1.9 We can increase FSF stopband attenuation if we carefully define I i(k) I magnitude samples in the transition region, between the passband and stopband. For example, consider a lowpass Type-IV FSF having seven sections of unity gain, with N -= 32 whose desired performance is shown in FIG. 23(a), and whose interpolated (actual) frequency magnitude response is provided in FIG. 23(b). The assignment of a transition magnitude sample, coefficient T1 whose value is between 0 and 1 as in FIG. 23(c), reduces the abruptness in the transition region between the passband and the stopband of our desired magnitude response. Setting T1 = 0.389 results in reduced passband ripple and the improved stopband sidelobe suppression shown in FIG. 23(d). The price we pay for the improved performance is the computational cost of an additional FSF section and increased width of the transition region. Assigning a coefficient value of T1 = 0.389 was not arbitrary or magic. Measuring the maximum stopband sidelobe level for various values of 0 Ti 5_ 1 reveals the existence of an optimum value for T1 . FIG. 24 shows that the maximum stopband sidelobe level is minimized when T1 = 0.389. The minimum sidelobe level of -46 dB (when T1 = 0.389) corresponds to the height of the maximum stopband sidelobe in FIG. 23(d). This venerable and well known method of employing a transition region coefficient to re duce passband ripple and minimize stopband sidelobe levels also applies to bandpass FSF design where the transition sample is used just before and just after the filter's passband unity-magnitude | H(k) | samples. Further stopband sidelobe level suppression is possible if two transition coefficients, T1 and T2, are used such that 0 T2 T1 5_ 1. (Note: for lowpass filters, if T1 is the | H(k)| sample, then T2 is the |H(k+1)| sample.) Each additional transition coefficient used improves the stopband attenuation by approximately 25 dB. However, finding the optimum values for the T coefficients is a daunting task. Optimum transition region coefficient values depend on the number of unity-gain FSF sections, the value of N, and the number of coefficients used. Unfortunately, there's no closed form equation available to calculate optimum transition coefficient values; we must search for them empirically. If one coefficient (T1 ) is used, finding its optimum value can be considered a one-dimensional search. If two coefficients are used, the search be comes two dimensional, and so on. Fortunately, descriptions of linear algebra search technique are available , and commercial mathematical software packages have built-in optimization functions to facilitate this computationally intensive search. For the Type-1/11 FSFs, tables of optimum transition region coefficients for various N, and number of FSF sections used, have been pub lished11 1, with a subset of those tables provided as an appendix in a text bookt21. For the higher performance Type-1V FSF, tables of optimum coefficient values have been compiled by this author and provided in Appendix H. With this good news in mind, shortly we'll look at a real-world FSF de sign example to appreciate the benefits of FSFs. 1.10 With the primary comb filter in FIG. 22 having a feed forward coefficient of -rN, its even-N transfer function zeros are equally spaced around and inside the unit circle, as shown in FIG. 4(c) and FIG. 25(a), so the k = 1 zero is at an angle of 2n/N radians. In this Case 1, if N is odd the comb's zeros are spaced as shown in FIG. 25(b). An alternate situation, Case 11, exists when the comb filter's feedforward coefficient is +rN. In this mode, an even-N comb filter's zeros are rotated counterclockwise on the unit circle by rc/N radians as shown in FIG. 25(c) where the comb's k = 1 zero is at an angle of an/N radians[5]. The k = U zeros are shown as solid dots. The structure of a Case II FSF is identical to that of a Case I FS.F. How ever, the Case II resonators' coefficients must be altered to rotate the poles by n/N radians to ensure pole/zero cancellation. As such, the transfer function of a Case II, even-N, Type-IV FSF is (eqn. 28) Because a Case II FSF cannot have a pole or a zero at z = 1 (DC), these FSFs are unable to implement lowpass filters. Table 2 lists the filtering capabilities of the various Case I and Case II Type-IV FSFs. Their inability to implement lowpass filtering limits the utility of Case II FSFs, but their resonator's shifted center frequencies do provide some additional flexibility in defining the cutoff frequencies of bandpass and highpass filters. The remainder of this material considers only the Case I Type-IV FSFs. 1.11 During the formative years of FIR filter theory (early 1970s) a computer pro gram was made available for designing non-recursive FIR filters using the Parks-McClellan (PM) method. This filter design technique provided complete control in defining desired passband ripple, stopband attenuation, and transition region width. (FIR filters designed using the PM method are often called optimal FIR, Remez Exchange, Chebyshev approximation, or equi-ripple filters.) Many of the early descriptions of the PM design method included a graphical comparison of various lowpass FIR filter design methods similar to that redrawn in FIG. 26. In this figure, a given filter's normalized (to impulse response length N, and the sample rate 4) transition band width is plotted as a function of its minimum stopband attenuation. (Passband peak-to-peak ripple values, measured in dB, are provided numerically within the figure.) Because the normalized transition bandwidth measure D in FIG. 26 is roughly independent of N, this diagram is considered to be a valid performance comparison of the three FIR filter design methods. For a given pass band ripple and stopband attenuation, the PM-designed FIR filter could exhibit the most narrow transition bandwidth, thus the highest performance filter. The wide dissemination of FIG. 26 justifiably biased filter designers toward the PM design method. (During his discussion of FIG. 26, one author boldly declared "The smaller is D, the better is the filter."[10]) Given its flexibility, improved performance, and ease of use, the PM method quickly became the predominant FIR filter design technique. Consequently, in the 1970s FSF implementations lost favor to the point where they're rarely mentioned in today's DSP classrooms or textbooks. However, from a computational workload standpoint, FIG. 26 is like modern swimwear: what it shows is important; what it does not show is vital. That design comparison does not account for those situations where both frequency sampling and PM filters meet the filter performance requirements, but the frequency sampling implementation is more computationally efficient. The following FIR filter design example illustrates this issue and shows why FSFs should be included in our bag of FIR filter design tools. 1.12 Consider the design of a linear-phase lowpass FIR filter with the cutoff frequency being 0.05 times the sample rate f s . The stopband must begin at 0.095 times f„ maximum passband ripple is 0.3 dB peak to peak, and the minim urn stopband attenuation must be 65 dB. If we designed a six-section Type-IV FSF with N 62 and r = 0.99999, its frequency-domain performance satisfies our requirements and is the solid curve in FIG. 27(a). FIG. 27 An N = 62, six-section Type-IV real FSF (solid) versus a 60-tap PM-de signed filter (dashed): (a) frequency magnitude response: (b) pass band response detail. FIG. 28 Structure of the N . 62, six-section, lowpass Type-IV FSF with two transition region coefficients. For this FSF, two transition region coefficients of I H(4) I = T1 = 0.589921, and I H(5) I = T2 0.104964 were used. Included in FIG. 27(a), the dashed curve, is the magnitude response of a PM-designed 60-tap nonrecursive FIR filter. Both filters meet the performance requirements and have linear phase. The structure of the Type-IV FSF is provided in FIG. 28. A PM-designed filter implemented using a folded nonrecursive FIR structure, exploiting its impulse response symmetry to halve the number of multipliers, requires 30 multiplies and 59 adds per output sample. We see the computational savings of the Type-IV FSF which requires only 17 multiplies and 19 adds per output sample. (Note, the FSF's Mk) gain factors are all zero for 6 k 31.) 1.13 FIG. 29 Computational workload comparison between even-N lowpass Type-IV FSFs and nonrecursive PM FIR filters: (a) only multiplications considered; (b) multiplications and additions considered. (No 1IN gain factor used.) In this section we answer the burning question, When is it smarter (more computationally efficient) to use a Type-IV FSF instead of a I'M-designed FIR filter? The computational workload of a PM-designed FIR filter is directly related to the length of its time-domain impulse response, which in turn is inversely proportional to the filter transition bandwidth. The more narrow the transition bandwidth, the greater the non-recursive FIR filter's computational workload measured in arithmetic operations per output sample. On the other hand, the computational workload of an FSF is roughly proportional to its passband width. The more FSF sections needed for wider bandwidths and the more transition region coefficients used, the higher the FSF's computational workload. So in comparing the computational workload of FSFs to PM-designed FIR filters, both transition bandwidth and passband width must be considered. FIG. 29 provides a computational comparison between even-N Type-IV FSFs and I'M-designed nonrecursive lowpass FIR filters. The curves represent desired filter performance parameters where a Type-IV FSF and a PM designed filter have approximately equal computational workloads per output sample. (The bandwidth values in the figure axis are normalized to the sample rate, so for example a frequency value of 0.1 equals L/10.) If the desired FIR filter transition region width and passband width combination (a point) lies beneath the curves in FIG. -29, then a Type-IV FSF is computationally more efficient than a PM-designed filter. FIG. 29(a) is a comparison accounting only for multiply operations. For filter implementations where multiplies and adds require equal processor clock cycles, FIG. 29(6) provides the appropriate comparison. The solitary black dot in the figure indicates the comparison-curves location for the above FIG. 27 Type-IV FSF filter example. (A Type-IV FSF design example using the curves in FIG. 29 will be presented later.) The assumptions made in creating FIG. 29 are that an even-N Type-IV FSF, damping factor r = 0.99999, and no 1/N gain scaling from FIG. 1(b) is used. The I'M filter implementation used in the comparison assumes a symmetrical impulse response, an M-tap folded structure requiring M/2 multiplies, and M-1 additions. The performance criteria levied on the PM filter are typical Type-IV FSF properties (when floating-point coefficients are used) given in Table 3. The Type-IV resonators have a gain of N, so the subsequent gain of the FSF in FIG. 28 is N. For FSF implementations using floating point numbers, this gain may not be a major design issue. in filters implemented with fixed point numbers, the gain of N could cause overflow errors, and a gain reduction by a scaling factor of 1/N may be necessary. Occasionally, in the literature, a 1/N scaling factor is shown as a single multiply just prior to an FSF's comb filter. This scale factor implementation is likely to cause an intolerable increase in the input signal quantization noise. A more practical approach is to apply the 1/N scaling at the output of each FSF section, prior to the final summation, as indicated in FIG. 1(b). Thus every FSF resonator output is multiplied by a non-unity value, increasing the computational workload of the FSF. In this situation, the computational comparison between even-N Type-IV FSFs and PM filters becomes as shown in FIG. 30. Of course, if N is an integer power of two, some hardware implementations may enable resonator output 1/N scaling with hard-wired binary arithmetic right shifts to avoid explicit multiply operations. In this situation, the computational workload comparison in FIG. 29 applies. As of this writing, programmable-DSP chips typically cannot take ad vantage of the folded FIR filter structure assumed in the creation of FIGs 29 and 30. In this case, an M-tap direct convolution FIR filter has the disadvantage that it must perform the full M multiplies per output sample. However, DSP chips have the advantage of zero-overhead looping and single clock-cycle multiply and accumulate (MAC) capabilities making them more efficient for direct convolution FIR filtering than for filtering using the recursive FSF structures. Thus, a DSP chip implementation's disadvantage of more necessary computations and its advantage of faster execution of those computations roughly cancel each other. With those thoughts in mind, we're safe to use FIGs 29 and 30 as guides in deciding whether to use a Type-IV FSF or a PM-designed FIR filter in a programmable DSP chip filtering application. Finally we conclude, from the last two figures, that Type-IV FSFs are more computationally efficient than 'PM-designed HR filters in lowpass applications where the passband is less than approximately f,/5 and the transition bandwidth is less than roughly L/8. 1.14 The design of a practical Type-IV FSF comprises three stages: (1) determine if an FSF can meet the desired filter performance requirements, (2) determine if a candidate FSF is more, or less, computationally efficient than an equivalent PM-designed filter, and (3) design the FSF and verify its performance. To aid in the first stage of the design, FIG. 31 shows the typical minimum stop band attenuation of Type-IV FSFs, as a function of transition bandwidth, for various numbers of transition region coefficients. (Various values for N, and typical passband ripple performance, are given within FIG. 31 as general reference parameters.) In designing an FSF, we find the value N to be a function of the desired filter transition bandwidth. The number of FSF sections required is deter mined by both N and the desired filter bandwidth. Specifically, given a linear phase FIR filter's desired passband width, passband ripple, transition bandwidth, and minimum stopband attenuation, the design of a linear-phase lowpass Type-IV FSF proceeds as follows: 1. Using FIG. 31, determine which performance band in the figure satisfies the desired minimum stopband attenuation. This step defines the number of transition coefficients necessary to meet stopband attenuation requirements. 2. Ensure that your desired transition bandwidth value resides within the chosen shaded band. (If the transition bandwidth value lies to the right of a shaded band, a PM-designed filter will be more computationally efficient than a Type-IV FSF and the FSF design proceeds no further.) 3. Determine if the typical passband ripple performance, provided in FIG. 31, for the candidate shaded band is acceptable. If so, a Type-IV FSF can meet the desired lowpass filter performance requirements. If not, a PM design should be investigated. 4. Based on arithmetic implementation priorities, determine the appropriate computational workload comparison chart to be used from FIG. 29 or FIG. 30 in determining if an FSF is more efficient than a PM designed nonrecursive filter. 5. Using the desired filter's transition bandwidth and passband width as coordinates of a point on the selected computational workload comparison chart, determine if that point lies beneath the appropriate curve. If so, an FSF can meet the filter performance requirements with fewer computations per filter output sample than a PM-designed filter. (If the transition bandwidth/passband point lies above the appropriate curve, a PM design should be investigated and the FSF design proceeds no further.) 6. Assuming the designer has reached this step of the evaluation process, the design of a Type-1V FSF proceeds by selecting the filter order N. The value of N depends on the desired transition bandwidth and the number of transition coefficients from step 1 and, when the transition bandwidth is normalized to f„ can be estimated using (eqn. 29) 7. The required number of unity-gain FSF sections, integer M, is roughly proportional to the desired normalized double-sided passband width divided by the FSF's frequency resolution (fs /N), and is estimated using 2N(passband width) (eqn. 30) 8. Given the initial integer values for N and M, find the appropriate optimized transition coefficient gain values from the compiled tables in Appendix H. If the tables do not contain optimized coefficients for the given N and M values, the designer may calculate approximate coefficients by linear interpolation of the tabulated values. Alternatively, an optimization software program may be used to find optimized transition coefficients. 9. Using the values for N, M, and the optimized transition coefficients, determine the interpolated (actual) frequency response of the filter as a M (eqn. 30) function those filter parameters. This frequency response can be obtained by evaluating Eq. (eqn. 24). More conveniently, the frequency response can be determined with a commercial signal processing software package to perform the DFT of the FSF's impulse response sequence, or by using the transfer function coefficients in Eq. (eqn. 23). 10. Next the fun begins, as the values for N and M are modified slightly, and steps 8 and 9 are repeated, as the design process converges to a mini mum value of M to minimize the computational workload, and optimized transition coefficients maximizing stopband attenuation. 11. When optimized filter parameters are obtained, they are used in an Type-IV FSF implementation, as in FIG. 28. 12. The final FSF design step is to sit back and enjoy a job well done. The Type-IV FSF example presented in FIGs 27 and 7-28 provides an illustration of the above steps 6 and 7. The initial design estimates for N and M are […] Repeated iterations of steps 8-11 converged to the parameters of N = 62 and M 6 that satisfy the desired filter performance specifications. 1.15 We've introduced the structure, performance, and design of frequency sampling FIR filters. Special emphasis was given to the practical issues of phase linearity, stability, and computational workload of these filters. In addition, we presented a detailed comparison between the high-performance Type-IV FSF and its non-recursive FIR equivalent. Performance curves were presented to help the designer choose between a Type-IV FSF and a Parks McClellan-designed FIR filter for a given narrowband linear-phase filtering application. We found that: • Type-IV FSFs are more computationally efficient, for certain stopband attenuation levels, than Parks-McClellan-designed non-recursive FIR filters in low pass (or highpass) applications where the passband is less than f,/5 and the transition bandwidth is less than fs /8. (See FIGs 29 and 7-30.) • FSFs are modular. Their components (sections) are computationally identical and well understood; • tables of optimum transition region coefficients, used to improve Type-IV FSF performance, can be generated; and • although FSFs use recursive structures, they can be designed to be guaranteed stable, and have linear phase. 2. In this section we cover another class of digital filters called interpolated FIR filters, used to build narrowband lowpass FIR filters that can be more computationally efficient than traditional Parks-McClellan-designed FIR filters. Interpolated FIR fillers can reduce traditional narrowband lowpass FIR filter computational workloads by more than 80 percent. In their description, we'll introduce interpolated FIR filters with a simple example, discuss how filter parameter selection is made, provide filter performance curves, and go through a simple lowpass filter design example showing their computational savings over traditional FIR filters. Interpolated FIR (IFIR) filters are based upon the behavior of an N-tap non-recursive linear-phase FIR filter when each of its single-unit delays are re placed with M-unit delays, with the expansion factor M being an integer, as shown in FIG. 32(a). lithe h p(k) impulse response of a 9-tap FIR filter is that shown in FIG. 32(b), the impulse response of an expanded FIR filter, where for example M = 3, is the h, h (k) in FIG. 32(c). The M-unit delays result in the zero-valued samples, the white dots, in the hsh (k) impulse response. Our variable k is merely an integer time-domain index' where 0 k 5_ N-1. To define our terminology, we'll call the original FIR filter the prototype filter- that's why we used the subscript "p" in hp(k)-and we'll call the filter with expanded delays the shaping sub-filter. Soon we'll see why this terminology is sensible. We can express a prototype FIR filter's z-domain transfer function as (eqn. 31) where N is the length of h1,. The transfer function of a general shaping FIR filter, with z in Eq. (eqn. 31) replaced with zTM, is (eqn. 32) If the number of coefficients in the prototype filter is Np, the shaping filter has N nonzero coefficients and an expanded impulse response length of (eqn. 33) Later we'll see how Ksh has an important effect on the implementation of IFIR filters. The frequency-domain effect of those M-unit delays is shown in FIG. 33. As we should expect, an M-fold expansion of the time-domain filter impulse response causes an M-fold compression (and repetition) of the frequency-domain I Hp (f) I magnitude response as in FIG. 33(b). The frequency axis of these curves is normalized to 4, with fs being the input signal sample rate. For example, the normalized frequency feass is equivalent to a cyclic frequency of fpassfs Hz. Those repetitive passbands in I lish (f) I centered about integer multiples of 1/M (fs /M Hz) are called images, and on them we now focus our attention.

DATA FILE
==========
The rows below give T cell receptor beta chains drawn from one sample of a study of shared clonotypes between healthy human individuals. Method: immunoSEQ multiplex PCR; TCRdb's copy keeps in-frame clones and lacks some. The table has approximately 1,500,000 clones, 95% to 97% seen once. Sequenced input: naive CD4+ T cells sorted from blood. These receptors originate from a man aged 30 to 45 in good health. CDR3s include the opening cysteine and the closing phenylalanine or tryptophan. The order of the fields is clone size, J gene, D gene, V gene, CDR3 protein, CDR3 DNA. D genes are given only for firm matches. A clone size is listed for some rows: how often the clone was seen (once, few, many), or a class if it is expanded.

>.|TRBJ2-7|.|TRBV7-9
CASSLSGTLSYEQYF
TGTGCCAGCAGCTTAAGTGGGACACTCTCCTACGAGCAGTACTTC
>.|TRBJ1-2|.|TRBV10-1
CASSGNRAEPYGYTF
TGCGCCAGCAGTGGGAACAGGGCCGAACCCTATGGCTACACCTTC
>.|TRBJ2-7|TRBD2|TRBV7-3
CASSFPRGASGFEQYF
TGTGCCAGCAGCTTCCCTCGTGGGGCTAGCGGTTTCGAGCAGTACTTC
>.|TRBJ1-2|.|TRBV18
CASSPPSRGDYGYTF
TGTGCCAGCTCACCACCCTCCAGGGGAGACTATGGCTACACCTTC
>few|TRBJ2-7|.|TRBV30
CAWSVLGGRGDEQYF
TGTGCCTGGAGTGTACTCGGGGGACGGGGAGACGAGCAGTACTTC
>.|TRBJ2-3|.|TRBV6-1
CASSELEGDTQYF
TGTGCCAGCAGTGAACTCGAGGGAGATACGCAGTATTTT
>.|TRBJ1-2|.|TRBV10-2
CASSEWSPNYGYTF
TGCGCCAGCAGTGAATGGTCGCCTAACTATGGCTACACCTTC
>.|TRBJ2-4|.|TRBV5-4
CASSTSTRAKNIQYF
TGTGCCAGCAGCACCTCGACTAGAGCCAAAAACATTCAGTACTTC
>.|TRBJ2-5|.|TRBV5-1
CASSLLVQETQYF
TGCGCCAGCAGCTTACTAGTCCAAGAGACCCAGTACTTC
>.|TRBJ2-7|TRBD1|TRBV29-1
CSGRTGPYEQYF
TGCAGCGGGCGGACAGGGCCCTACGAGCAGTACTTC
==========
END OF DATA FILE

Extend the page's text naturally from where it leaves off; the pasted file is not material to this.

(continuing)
If we follow the shaping subfilter with a lowpass image-reject subfilter, FIG. 33(c), whose task is to attenuate the image passbands, we can realize a multistage filter whose frequency response is shown in FIG. 33(d). The resultant I Hifir (f) I frequency magnitude response is, of course, the product (eqn. 34) The structure of the cascaded subfilters is the so-called IFIR filter shown in FIG. 34(a), with its interpolated impulse response given in FIG. 34(b). If the original desired lowpass filter's passband width is f 1 its stop band begins at f 0. and the transition region width is /*trims = f st „ - f pa „, then the prototype subfilter's normalized frequency parameters are defined as (eqn. 35), (eqn. 35'), (eqn. 35") The stopband attenuations of the prototype filter and image-reject sub filter are identical and set equal to the desired IFIR filter stopband attenuation. The word "interpolated" in the acronym IFIR is used because the image-reject subfilter interpolates the zero-valued samples in the shaping subfilter's h sh (k) impulse response making the overall IFIR filter's impulse response, hifir (k) in FIG. 34(b), nearly equivalent to a traditional Ksh-length nonrecursive FIR filter. (Did you notice hifir (k) is an interpolated version of the h (k) in FIG. 32(b)?) Some authors emphasize this attribute by referring to the image-reject subfilter as an interpolator. The sample rate remains un changed within an IFIR filter, so no actual signal interpolation takes place. To give you an incentive to continue reading, the following example shows the terrific computational advantage of using IFIR filters. Consider the design of a desired linear-phase FIR filter whose normalized passband width is f pass = 0.1, its passband ripple is 0.1 dB, the transition region width is Aran5 = 0.02, and the stopband attenuation is 60 dB. (The passband ripple is a peak-peak specification measured in dB.) With an expansion factor of M = 3, the I Hio (f) I frequency magnitude response of the prototype filter is shown in FIG. 35(a). The normalized frequency axis for these curves is such that a value of 0.5 on the abscissa represents the cyclic frequency 4/2 Hz, half the sample rate. The frequency response of the shaping subfilter, for M = 3, is pro vided in FIG. 35(b), with an image passband centered about (1 1M) Hz. The response of the image-reject subfilter is the solid curve in FIG. 35(c), with the response of the overall IFIR filter provided in FIG. 35(d). Satisfying the original desired filter specifications in FIG. 35(d) would require a traditional single-stage FIR filter with Ntfir = 137 taps, where the "tfir" subscript means traditional FIR. In our IFIR filter, the shaping and the image-reject subfilters require N p = 45 and Nir = 25 taps respectively, for a • - N - N. % computation reduction = 100 N (eqn. 37) total of Nifir = 70 taps. We can define the percent reduction in computational workload of an [FIR filter, over a traditional FIR filter, as As such, the above example IFIR filter has achieved a computational work load reduction, over a traditional FIR filter, of (eqn. 37') FIG. 35 shows how the transition region width (the shape) of Hifir (DI is determined by the transition region width of I FI,h (f) I, and this justifies the decision to call h(k) the "shaping" subfilter. 2.1 The expansion factor M deserves our attention because it can have a pro found effect on the computational efficiency of IFIR filters. To show this, had we used M = 2 in our FIG. -35 example we would have realized an IFIR filter described by the M = 2 column in Table 4, in which case the computation reduction over a conventional FIR filter is 43%. With M 2, a reduced amount of frequency-domain compression occurred in Hsh(f), which man dated more taps in hsh(k) than needed in the M = 3 case. Now had M = 4 been used, the computation reduction would only be 8% as shown in Table 4. This is because the H sh ( f) passband images would be so close together that a high-performance (increased number of taps) image-reject subfilter would be required. As so often happens in signal processing designs, there is a trade-off to be made. We would like to use a large value for M to compress the sh( fY s transition region width as much as possible, but a large M reduces the transition region width of the image-reject sub filter which increases the number of taps in hir(k) and its computational workload. In our FIG. 35 IFIR filter example, an expansion factor of M = 3 is optimum because it yields the greatest computation reduction over a traditional single-stage nonrecursive FIR filter. As indicated in FIG. 33(b), the maximum M is the largest integer satisfying 1/M-f 0 stop ensuring no passband image overlap. This yields stp ' an upper bound on M of max= (eqn. 38) where LxJ indicates truncation of x to art integer. Thus the acceptable expansion factors are integers in the range 2 M M... Evaluating Eq. (eqn. 38) for the FIG. 35 IFIR filter example yields 1 Mmax 2(0.1 + 0.02) justifying the range of M used in Table 4. (eqn. 38') 2.2 To estimate the computation reduction of IFIR filters, an algorithm is needed to compute the number of taps, N, in a traditional nonrecursive FIR filter. Several authors have proposed empirical relationships for estimating N for traditional nonrecursive FIR filters based on passband ripple, stopband attenuation, and transition region width. A particularly simple expression for N, giving results consistent with other estimates for passband ripple values near 0.1 dB, is (eqn. 39) where Atten is the stopband attenuation measured in dB, ancifp.,„ and f, _ top are the normalized frequencies in FIG. 33(d)[171. Likewise, CE-;'e number of taps in t pe and image-reject subfilters can be estimated using (eqn. 39') (eqn. 39") 2.3 As it turns out, IFIR filter computational workload reduction depends on the expansion factor M, the passband width, and transition region width of the desired IFIR filter. To show this, we substitute the expressions from Eq. (eqn. 39) into Eq. (eqn. 37) and write. (eqn. 40) Equation (eqn. 40) is plotted in FIG. 36(a), for a passband width of one tenth the sample rate (f S = 0.1) showing the percent computation reduction p 1G afforded by an 1FIR filter: vs. transition region width for expansion factors of 2, 3, and 4. Focusing on FIG. 36(a), we see when the transition region width is large (say, f, ) , = 0.07). The IFIR filter's passband plus transition region width is so wide, relative to the passband width, that only an expansion factor of M = 2 will avoid passband image overlap. At smaller transition region widths, expansion factors of 3 and 4 are possible. For example, over the transition region width range of roughly 0.005 to 0.028, an expansion factor of M = 3 provides greater computation reduction than using M = 2. The optimum (greatest percent computation reduction) expansion factor, as a function of transition region width, is shown in FIG. 36(b). The black dots in FIG. 36 represent the FIG. 35 IFIR filter ex ample with a transition region width of ftr„,,, = 0.02. To see how the percent computation reduction of IFIR filters vary with the desired passband width, FIG. 37 shows IFIR filter performance when the desired passband width is 5% of the sample rate (f 0.05). The numbers on the curves in FIG. 37(a) are the expansion factors. The optimum M values vs. transition region width are presented in FIG. 37(b). The curves in FIG. 37(a) illustrate, as the first ratio within the brackets of Eq. (eqn. 40) indicates, that when the transition region width approaches zero, the percent computation reduction approaches 100(M-1)/M. We continue describing the efficiency of IFIR filters by considering the bold curve in FIG. 38(a), which is the maximum percent computation reduction as a function of transition region width for the f , 0.1 IFIR filter described for FIG. 36(a). The bold curve is plotted or 'a logarithmic frequency axis, to show maximum percent computation reduction over a wider transition region width range, in FIG. 38(b).